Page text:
An internationally recognized Ramsar wetlands site since 2002, Lake Baringo remains a peaceful oasis in the dry-thorn country, rich in birdlife and with a captivating character entirely its own. The waters are heavily silted with the red topsoil of the region, and they run through a whole range of colours every day from yellow to coral to purple, according to the sun’s position and the state of the sky. On the lakeshore are villages inhabited by the Il Chamus (Njemps) people, who live by an unusual mixture of fishing and livestock-herding, breaking the taboo on the eating of fish, which is the norm among pastoralists. Speaking a dialect of Maa – the Maasai language – these fishermen paddle out in half-submerged dinghies made from the spongy and buoyant saplings of the fibrous ambatch tree that grows in profusion around the lake.
Lake Baringo is fresh water (Naivasha being the only other non-saline Rift Valley lake), so its fish support a wide variety of birds and there are also sizeable populations of crocodiles and hippos. Though you rarely see much more than ears and snout by day, hippos come ashore after dark to graze; on a moonlit night their presence can be unnervingly obvious, though even in pitch darkness they’re too noisy to be ignored. Although it used to be commonly understood that Baringo crocodiles were too small to pose a danger to swimmers, what constitutes a dangerous size in a Nile crocodile is perhaps a reckless debate. A regular local swimmer was badly mauled in 2008 so swimming is certainly highly inadvisable.Read More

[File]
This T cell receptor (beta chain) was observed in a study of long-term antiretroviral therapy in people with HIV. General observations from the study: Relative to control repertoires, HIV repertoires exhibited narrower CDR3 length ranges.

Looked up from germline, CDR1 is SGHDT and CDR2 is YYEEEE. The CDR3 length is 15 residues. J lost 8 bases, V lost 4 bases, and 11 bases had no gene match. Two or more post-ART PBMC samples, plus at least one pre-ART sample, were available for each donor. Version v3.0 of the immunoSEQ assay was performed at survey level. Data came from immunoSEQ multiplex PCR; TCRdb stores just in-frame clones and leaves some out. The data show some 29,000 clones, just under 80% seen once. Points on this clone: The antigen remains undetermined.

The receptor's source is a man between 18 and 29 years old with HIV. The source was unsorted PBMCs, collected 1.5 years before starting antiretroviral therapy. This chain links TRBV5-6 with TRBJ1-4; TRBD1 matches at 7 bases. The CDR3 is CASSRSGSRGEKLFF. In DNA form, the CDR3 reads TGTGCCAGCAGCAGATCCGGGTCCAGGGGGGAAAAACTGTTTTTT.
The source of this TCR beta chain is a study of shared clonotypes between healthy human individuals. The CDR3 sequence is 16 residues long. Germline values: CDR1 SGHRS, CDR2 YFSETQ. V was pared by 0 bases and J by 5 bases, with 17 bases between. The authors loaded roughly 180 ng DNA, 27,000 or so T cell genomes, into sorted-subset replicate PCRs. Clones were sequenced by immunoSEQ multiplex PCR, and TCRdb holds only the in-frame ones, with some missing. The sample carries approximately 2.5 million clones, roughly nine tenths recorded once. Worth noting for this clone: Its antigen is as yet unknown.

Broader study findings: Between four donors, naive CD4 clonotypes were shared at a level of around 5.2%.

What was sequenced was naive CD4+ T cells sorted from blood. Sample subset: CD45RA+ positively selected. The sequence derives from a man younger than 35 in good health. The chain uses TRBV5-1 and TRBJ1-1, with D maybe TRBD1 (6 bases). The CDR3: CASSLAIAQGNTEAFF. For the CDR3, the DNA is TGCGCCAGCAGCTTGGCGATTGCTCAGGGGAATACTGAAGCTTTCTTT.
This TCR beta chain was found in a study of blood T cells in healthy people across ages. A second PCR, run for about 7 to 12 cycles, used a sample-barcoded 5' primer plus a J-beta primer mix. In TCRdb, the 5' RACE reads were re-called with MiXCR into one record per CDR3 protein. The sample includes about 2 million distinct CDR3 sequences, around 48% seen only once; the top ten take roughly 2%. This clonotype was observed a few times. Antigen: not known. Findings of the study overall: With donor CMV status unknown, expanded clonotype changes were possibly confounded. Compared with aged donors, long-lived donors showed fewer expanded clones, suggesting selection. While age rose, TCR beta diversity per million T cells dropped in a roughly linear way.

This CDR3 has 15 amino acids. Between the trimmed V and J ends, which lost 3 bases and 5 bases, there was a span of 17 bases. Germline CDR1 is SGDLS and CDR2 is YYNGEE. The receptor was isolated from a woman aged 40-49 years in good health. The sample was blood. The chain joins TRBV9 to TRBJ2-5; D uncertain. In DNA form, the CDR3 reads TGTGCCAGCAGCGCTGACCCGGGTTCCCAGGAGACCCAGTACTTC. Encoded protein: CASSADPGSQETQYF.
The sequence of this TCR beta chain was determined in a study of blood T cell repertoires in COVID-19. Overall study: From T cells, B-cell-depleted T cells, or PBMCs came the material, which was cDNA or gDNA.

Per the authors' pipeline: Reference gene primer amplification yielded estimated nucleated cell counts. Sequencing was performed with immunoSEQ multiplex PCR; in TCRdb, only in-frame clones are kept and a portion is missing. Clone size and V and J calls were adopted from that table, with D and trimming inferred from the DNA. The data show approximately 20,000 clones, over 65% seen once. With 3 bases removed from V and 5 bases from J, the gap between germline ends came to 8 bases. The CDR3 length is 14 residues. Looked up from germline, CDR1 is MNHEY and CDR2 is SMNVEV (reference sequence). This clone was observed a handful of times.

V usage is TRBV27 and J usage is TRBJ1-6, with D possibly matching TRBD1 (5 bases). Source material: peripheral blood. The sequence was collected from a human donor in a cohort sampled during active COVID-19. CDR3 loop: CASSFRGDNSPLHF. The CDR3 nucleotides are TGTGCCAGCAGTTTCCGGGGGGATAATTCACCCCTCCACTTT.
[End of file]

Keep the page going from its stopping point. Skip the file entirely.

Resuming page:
Birdwatching at Lake Baringo
Birdwatching at Lake Baringo
Baringo’s 458 species of birds are one of its biggest draws, and even if you don’t know a superb starling from an ordinary one, the enthusiasm of others tends to be infectious. Former Baringo ornithologist Terry Stevenson holds the world record “bird-watch” for 24 hours – 342 species. Baringo’s bird population rises and falls with the seasons (the dry season is the leanest time for birders), but the lakeshore resounds with birdsong (and frogs) at most times of year. It’s surprisingly easy to get within close range of the birds – some species, such as the starlings and the white-bellied go-away bird, are positively brazen – so you’ll find rapt amateur photographers lurking behind practically every bush. There are some interesting areas just south of Lake Baringo Club, where you should see some unusual species such as the white phase of the paradise flycatcher, grey-headed bush shrike, violet wood hoopoe and various kingfishers. Hippos commonly graze here, too, even in daylight hours. Wherever you’re staying, an early-morning, birding boat trip along the lake’s reedy shore is likely to be on offer, possibly in combination with a visit to the Goliath Heronry and one or two hippo and croc haunts. Afternoons can profitably be used for a trip out near the main road under some striking red cliffs, an utterly different habitat where, apart from hyraxes and baboons, you can see several species of hornbill, sometimes the massive nest of a hammerkop (wonderful-looking birds in flight, resembling miniature pterodactyls with their strange crests) and, with luck, the rare Verreaux’s eagle.